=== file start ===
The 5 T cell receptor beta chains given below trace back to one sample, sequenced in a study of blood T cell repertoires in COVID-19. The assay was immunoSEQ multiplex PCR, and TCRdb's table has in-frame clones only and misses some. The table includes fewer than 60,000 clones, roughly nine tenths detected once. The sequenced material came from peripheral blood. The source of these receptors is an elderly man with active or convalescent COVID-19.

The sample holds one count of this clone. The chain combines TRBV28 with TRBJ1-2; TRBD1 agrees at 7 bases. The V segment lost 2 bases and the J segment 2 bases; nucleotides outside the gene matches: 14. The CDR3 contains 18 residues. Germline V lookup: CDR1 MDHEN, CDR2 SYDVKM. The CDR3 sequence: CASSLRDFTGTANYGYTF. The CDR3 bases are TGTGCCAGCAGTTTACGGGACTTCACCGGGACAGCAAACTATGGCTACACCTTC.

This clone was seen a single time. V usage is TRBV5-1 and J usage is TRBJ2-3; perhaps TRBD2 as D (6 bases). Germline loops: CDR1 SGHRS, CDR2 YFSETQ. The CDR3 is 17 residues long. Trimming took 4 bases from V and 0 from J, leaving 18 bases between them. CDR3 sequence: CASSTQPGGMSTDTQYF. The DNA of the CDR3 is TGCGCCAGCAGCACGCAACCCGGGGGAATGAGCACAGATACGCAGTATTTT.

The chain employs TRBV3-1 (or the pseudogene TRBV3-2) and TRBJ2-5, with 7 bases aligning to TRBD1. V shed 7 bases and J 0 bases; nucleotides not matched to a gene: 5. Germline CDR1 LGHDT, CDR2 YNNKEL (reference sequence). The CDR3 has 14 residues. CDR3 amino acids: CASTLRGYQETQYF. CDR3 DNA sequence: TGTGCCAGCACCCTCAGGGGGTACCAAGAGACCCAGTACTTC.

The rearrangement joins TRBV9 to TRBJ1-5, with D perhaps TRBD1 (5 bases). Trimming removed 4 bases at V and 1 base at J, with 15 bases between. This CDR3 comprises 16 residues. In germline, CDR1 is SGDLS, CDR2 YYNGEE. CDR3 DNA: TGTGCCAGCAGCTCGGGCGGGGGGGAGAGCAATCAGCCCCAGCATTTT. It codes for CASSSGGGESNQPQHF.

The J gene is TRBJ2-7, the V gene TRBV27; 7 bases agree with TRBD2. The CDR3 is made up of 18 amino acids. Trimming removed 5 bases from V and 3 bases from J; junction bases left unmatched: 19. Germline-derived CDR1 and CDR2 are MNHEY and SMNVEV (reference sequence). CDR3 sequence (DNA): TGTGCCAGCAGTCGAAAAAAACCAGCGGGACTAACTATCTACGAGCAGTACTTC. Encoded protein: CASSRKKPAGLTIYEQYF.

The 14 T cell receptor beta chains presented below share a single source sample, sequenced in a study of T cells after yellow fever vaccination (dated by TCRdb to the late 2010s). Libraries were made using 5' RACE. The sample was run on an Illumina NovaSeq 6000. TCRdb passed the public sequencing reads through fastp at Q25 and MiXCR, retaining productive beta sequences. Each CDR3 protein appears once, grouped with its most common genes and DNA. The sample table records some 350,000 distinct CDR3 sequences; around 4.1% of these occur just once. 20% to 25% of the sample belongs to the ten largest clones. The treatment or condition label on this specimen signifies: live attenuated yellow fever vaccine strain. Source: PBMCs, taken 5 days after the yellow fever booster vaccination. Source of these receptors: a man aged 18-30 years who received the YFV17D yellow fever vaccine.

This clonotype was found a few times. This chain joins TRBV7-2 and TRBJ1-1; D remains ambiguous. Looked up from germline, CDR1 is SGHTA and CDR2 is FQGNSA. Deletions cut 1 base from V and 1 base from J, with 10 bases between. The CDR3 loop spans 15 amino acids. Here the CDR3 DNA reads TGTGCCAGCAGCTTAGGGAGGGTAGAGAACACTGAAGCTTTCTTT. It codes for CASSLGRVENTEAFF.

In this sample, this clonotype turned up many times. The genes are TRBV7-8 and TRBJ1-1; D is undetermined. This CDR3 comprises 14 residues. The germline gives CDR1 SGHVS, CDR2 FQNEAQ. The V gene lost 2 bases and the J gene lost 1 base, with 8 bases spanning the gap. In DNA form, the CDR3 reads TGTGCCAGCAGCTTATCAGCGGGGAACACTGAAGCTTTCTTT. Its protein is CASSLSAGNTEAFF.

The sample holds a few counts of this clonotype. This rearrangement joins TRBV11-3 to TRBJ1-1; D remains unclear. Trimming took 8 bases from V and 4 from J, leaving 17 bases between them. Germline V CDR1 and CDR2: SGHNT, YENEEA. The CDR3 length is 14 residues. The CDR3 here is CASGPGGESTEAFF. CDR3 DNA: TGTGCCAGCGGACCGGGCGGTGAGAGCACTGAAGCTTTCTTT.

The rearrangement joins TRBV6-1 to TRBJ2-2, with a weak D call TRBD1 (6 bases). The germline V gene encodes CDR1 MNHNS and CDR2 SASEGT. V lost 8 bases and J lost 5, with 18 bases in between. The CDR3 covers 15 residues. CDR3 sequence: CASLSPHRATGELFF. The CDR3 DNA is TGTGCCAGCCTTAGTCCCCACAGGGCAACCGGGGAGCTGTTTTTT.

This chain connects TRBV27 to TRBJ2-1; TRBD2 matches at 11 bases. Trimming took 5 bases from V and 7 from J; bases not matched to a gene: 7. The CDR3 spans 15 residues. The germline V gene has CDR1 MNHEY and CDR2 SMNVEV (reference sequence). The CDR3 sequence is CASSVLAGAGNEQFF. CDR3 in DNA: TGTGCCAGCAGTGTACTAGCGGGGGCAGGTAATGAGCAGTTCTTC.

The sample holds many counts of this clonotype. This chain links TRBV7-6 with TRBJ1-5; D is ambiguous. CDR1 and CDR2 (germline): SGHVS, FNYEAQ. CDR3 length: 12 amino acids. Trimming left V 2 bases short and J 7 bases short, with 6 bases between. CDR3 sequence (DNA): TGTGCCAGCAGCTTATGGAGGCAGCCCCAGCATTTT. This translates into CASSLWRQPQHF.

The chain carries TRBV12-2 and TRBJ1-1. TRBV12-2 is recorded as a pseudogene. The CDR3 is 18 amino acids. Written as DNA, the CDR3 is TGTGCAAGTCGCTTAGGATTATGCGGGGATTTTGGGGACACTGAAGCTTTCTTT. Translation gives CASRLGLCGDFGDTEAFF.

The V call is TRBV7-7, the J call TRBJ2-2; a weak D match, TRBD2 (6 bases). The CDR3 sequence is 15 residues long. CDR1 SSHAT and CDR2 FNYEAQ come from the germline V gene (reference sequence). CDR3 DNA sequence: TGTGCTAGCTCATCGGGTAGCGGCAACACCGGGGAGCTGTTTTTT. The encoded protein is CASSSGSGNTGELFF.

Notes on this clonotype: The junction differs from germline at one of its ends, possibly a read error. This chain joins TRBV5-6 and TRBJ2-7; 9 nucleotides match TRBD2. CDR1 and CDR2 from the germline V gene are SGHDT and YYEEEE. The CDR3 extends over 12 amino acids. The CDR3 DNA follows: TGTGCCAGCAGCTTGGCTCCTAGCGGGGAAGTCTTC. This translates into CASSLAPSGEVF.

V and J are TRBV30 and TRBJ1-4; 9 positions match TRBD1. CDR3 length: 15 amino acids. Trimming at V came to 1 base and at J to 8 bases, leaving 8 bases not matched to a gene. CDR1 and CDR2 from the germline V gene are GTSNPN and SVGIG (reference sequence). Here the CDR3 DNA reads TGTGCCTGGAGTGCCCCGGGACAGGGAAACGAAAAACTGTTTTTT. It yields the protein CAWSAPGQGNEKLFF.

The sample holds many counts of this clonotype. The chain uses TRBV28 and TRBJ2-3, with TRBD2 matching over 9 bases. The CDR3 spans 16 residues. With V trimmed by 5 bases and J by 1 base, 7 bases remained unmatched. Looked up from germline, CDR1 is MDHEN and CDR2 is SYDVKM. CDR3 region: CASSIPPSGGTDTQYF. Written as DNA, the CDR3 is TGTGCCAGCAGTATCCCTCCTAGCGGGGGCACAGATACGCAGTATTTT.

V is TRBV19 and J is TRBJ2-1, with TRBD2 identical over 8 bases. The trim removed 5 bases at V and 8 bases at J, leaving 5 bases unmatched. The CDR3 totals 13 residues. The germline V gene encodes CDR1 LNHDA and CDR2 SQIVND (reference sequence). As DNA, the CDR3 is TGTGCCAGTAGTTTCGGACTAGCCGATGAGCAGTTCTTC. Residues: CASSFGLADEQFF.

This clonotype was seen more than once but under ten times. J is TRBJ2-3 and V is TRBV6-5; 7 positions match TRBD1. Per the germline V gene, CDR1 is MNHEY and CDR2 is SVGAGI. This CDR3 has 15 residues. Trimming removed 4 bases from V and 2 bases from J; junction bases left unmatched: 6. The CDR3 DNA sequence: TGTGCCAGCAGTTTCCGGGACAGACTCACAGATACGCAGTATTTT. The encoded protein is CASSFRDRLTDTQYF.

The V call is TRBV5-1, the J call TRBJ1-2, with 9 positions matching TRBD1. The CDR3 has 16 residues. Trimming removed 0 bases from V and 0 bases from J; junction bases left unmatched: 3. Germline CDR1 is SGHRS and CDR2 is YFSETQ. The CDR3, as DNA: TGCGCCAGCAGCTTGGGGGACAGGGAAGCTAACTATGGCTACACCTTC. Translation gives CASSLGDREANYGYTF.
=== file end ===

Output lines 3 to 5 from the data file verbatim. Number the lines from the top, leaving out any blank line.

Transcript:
This clone was seen a single time. V usage is TRBV5-1 and J usage is TRBJ2-3; perhaps TRBD2 as D (6 bases). Germline loops: CDR1 SGHRS, CDR2 YFSETQ. The CDR3 is 17 residues long. Trimming took 4 bases from V and 0 from J, leaving 18 bases between them. CDR3 sequence: CASSTQPGGMSTDTQYF. The DNA of the CDR3 is TGCGCCAGCAGCACGCAACCCGGGGGAATGAGCACAGATACGCAGTATTTT.

The chain employs TRBV3-1 (or the pseudogene TRBV3-2) and TRBJ2-5, with 7 bases aligning to TRBD1. V shed 7 bases and J 0 bases; nucleotides not matched to a gene: 5. Germline CDR1 LGHDT, CDR2 YNNKEL (reference sequence). The CDR3 has 14 residues. CDR3 amino acids: CASTLRGYQETQYF. CDR3 DNA sequence: TGTGCCAGCACCCTCAGGGGGTACCAAGAGACCCAGTACTTC.

The rearrangement joins TRBV9 to TRBJ1-5, with D perhaps TRBD1 (5 bases). Trimming removed 4 bases at V and 1 base at J, with 15 bases between. This CDR3 comprises 16 residues. In germline, CDR1 is SGDLS, CDR2 YYNGEE. CDR3 DNA: TGTGCCAGCAGCTCGGGCGGGGGGGAGAGCAATCAGCCCCAGCATTTT. It codes for CASSSGGGESNQPQHF.